On Tuesday, six more people were diagnosed with COVID-19 in NSW, bringing the total number of cases in the state to 61.

NSW Health said one of the new patients, a woman in her 30s, is a relative of a Sydney aged care facility resident who died from coronavirus.

The department has also contacted students and teachers from a Sydney TAFE class after it was discovered an infected person attended for two days while potentially infectious.

2. Cardinal Pell's final bid for freedom starts today.

As Cardinal George Pell spends another day in solitary confinement at a Victorian prison, Australia's highest court will determine his future.

The 78-year-old is one year into his six-year sentence, handed down last year for sexually abusing two choirboys at St Patrick's Cathedral while he was Archbishop of Melbourne in 1996.


A full bench of the High Court - either five or seven judges - will start hearing his legal team's final bid for his freedom in Canberra on Wednesday morning.

George Pell's final appeal begins today. Image: Getty.

Pell was convicted by a jury in 2018 of rape of one 13-year-old choirboy and sexual assault of another. The first boy gave evidence against Pell, while the second died in 2014.

Pell maintained his innocence through two trials - the first ending in a hung jury - and last year's Victoria's Court of Appeal hearing which upheld the verdict in a 2-1 ruling.

The High Court has not formally granted Pell's application for appeal, instead referring it "for argument".

That means after the hearing, the court refuse the application for special leave, or approve it and either allow or dismiss the appeal.

Pell's lawyers are arguing the appeal on two grounds.

First, they say the Court of Appeal majority - Chief Justice Ann Ferguson and President Chris Maxwell - made an error in Pell was required to prove the offending was "impossible" in order to raise reasonable doubt against the surviving boy's evidence.

The third judge, Justice Mark Weinberg, found in favour of Pell's appeal.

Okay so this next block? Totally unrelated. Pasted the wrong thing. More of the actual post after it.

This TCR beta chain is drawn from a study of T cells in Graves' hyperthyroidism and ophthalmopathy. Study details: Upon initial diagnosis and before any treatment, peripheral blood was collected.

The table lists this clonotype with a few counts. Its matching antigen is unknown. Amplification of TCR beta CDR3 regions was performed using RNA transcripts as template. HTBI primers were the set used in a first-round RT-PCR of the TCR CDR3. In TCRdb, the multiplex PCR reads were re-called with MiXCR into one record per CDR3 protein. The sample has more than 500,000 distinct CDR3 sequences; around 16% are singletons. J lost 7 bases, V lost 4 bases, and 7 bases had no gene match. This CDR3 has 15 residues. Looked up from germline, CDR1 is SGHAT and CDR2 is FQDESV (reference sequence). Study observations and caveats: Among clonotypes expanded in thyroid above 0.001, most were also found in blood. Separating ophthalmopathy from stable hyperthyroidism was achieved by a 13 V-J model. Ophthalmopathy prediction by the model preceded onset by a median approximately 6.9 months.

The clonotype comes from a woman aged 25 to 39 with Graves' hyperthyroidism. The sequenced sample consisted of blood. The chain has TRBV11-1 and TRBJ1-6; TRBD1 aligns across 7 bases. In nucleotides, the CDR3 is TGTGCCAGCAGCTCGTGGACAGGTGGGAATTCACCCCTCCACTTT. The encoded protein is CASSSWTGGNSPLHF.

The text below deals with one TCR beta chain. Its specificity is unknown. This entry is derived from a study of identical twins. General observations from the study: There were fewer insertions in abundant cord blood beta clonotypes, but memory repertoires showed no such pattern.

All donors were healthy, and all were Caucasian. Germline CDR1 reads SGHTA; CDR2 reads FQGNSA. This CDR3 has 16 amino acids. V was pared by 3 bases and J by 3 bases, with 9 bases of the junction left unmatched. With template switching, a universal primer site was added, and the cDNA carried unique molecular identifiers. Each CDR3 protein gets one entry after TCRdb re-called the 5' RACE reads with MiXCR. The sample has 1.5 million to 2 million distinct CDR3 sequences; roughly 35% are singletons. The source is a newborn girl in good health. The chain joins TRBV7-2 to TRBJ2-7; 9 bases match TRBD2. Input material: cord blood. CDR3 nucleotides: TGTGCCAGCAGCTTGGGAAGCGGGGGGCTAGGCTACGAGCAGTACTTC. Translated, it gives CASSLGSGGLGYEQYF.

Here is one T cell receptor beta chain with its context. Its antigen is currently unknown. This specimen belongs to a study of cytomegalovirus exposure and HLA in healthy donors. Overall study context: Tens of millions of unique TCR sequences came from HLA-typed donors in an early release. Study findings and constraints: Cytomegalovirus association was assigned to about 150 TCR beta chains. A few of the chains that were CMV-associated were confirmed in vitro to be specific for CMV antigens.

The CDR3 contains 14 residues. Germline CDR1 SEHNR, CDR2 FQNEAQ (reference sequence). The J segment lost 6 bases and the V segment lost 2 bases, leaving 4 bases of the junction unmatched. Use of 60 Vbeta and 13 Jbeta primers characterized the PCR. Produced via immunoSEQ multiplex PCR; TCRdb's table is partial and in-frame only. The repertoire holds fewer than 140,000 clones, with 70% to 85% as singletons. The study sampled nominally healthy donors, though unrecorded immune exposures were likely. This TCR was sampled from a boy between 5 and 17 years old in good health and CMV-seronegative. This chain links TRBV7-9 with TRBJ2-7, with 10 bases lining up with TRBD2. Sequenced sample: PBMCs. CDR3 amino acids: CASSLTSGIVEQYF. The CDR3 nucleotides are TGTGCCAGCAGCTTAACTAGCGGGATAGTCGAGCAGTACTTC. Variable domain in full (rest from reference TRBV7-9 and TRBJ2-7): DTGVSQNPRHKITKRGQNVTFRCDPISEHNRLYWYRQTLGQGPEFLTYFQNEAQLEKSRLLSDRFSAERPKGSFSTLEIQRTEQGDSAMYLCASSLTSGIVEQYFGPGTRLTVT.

Secondly, they argue the majority found there was a reasonable doubt as to the existence of any opportunity for Pell to have offended, so they made an error in concluding the guilty verdicts were not unreasonable.


They want Pell's convictions on five charges to be quashed, which would mean he is released from prison immediately.

3. Stationery chain kikki.K goes into administration.

Kikki.K is the latest Aussie retailer to fall, as consumer sentiment continues to decline thanks to coronavirus.

The company cited COVID-19 coupled with the summer's bushfires for its reason for going into voluntary administration - leaving 450 employees across 65 stores at risk of losing their jobs.

Founder of kikki.K, Kristina Karlsson, said she felt "profound" sadness over the closure of the business.

"It is with profound regret and sadness that we take this action,

"This business began with a young girl's dream 20 years ago and became and international success story with customers in over 150 countries," she said, reports 9News.

The luxury stationery company has been operating in Australia since 2001.

-With AAP

Feature image: Getty.

For a “different” way to look at the news, sign up for my weekly Deep Dive newsletter

00:00 / ???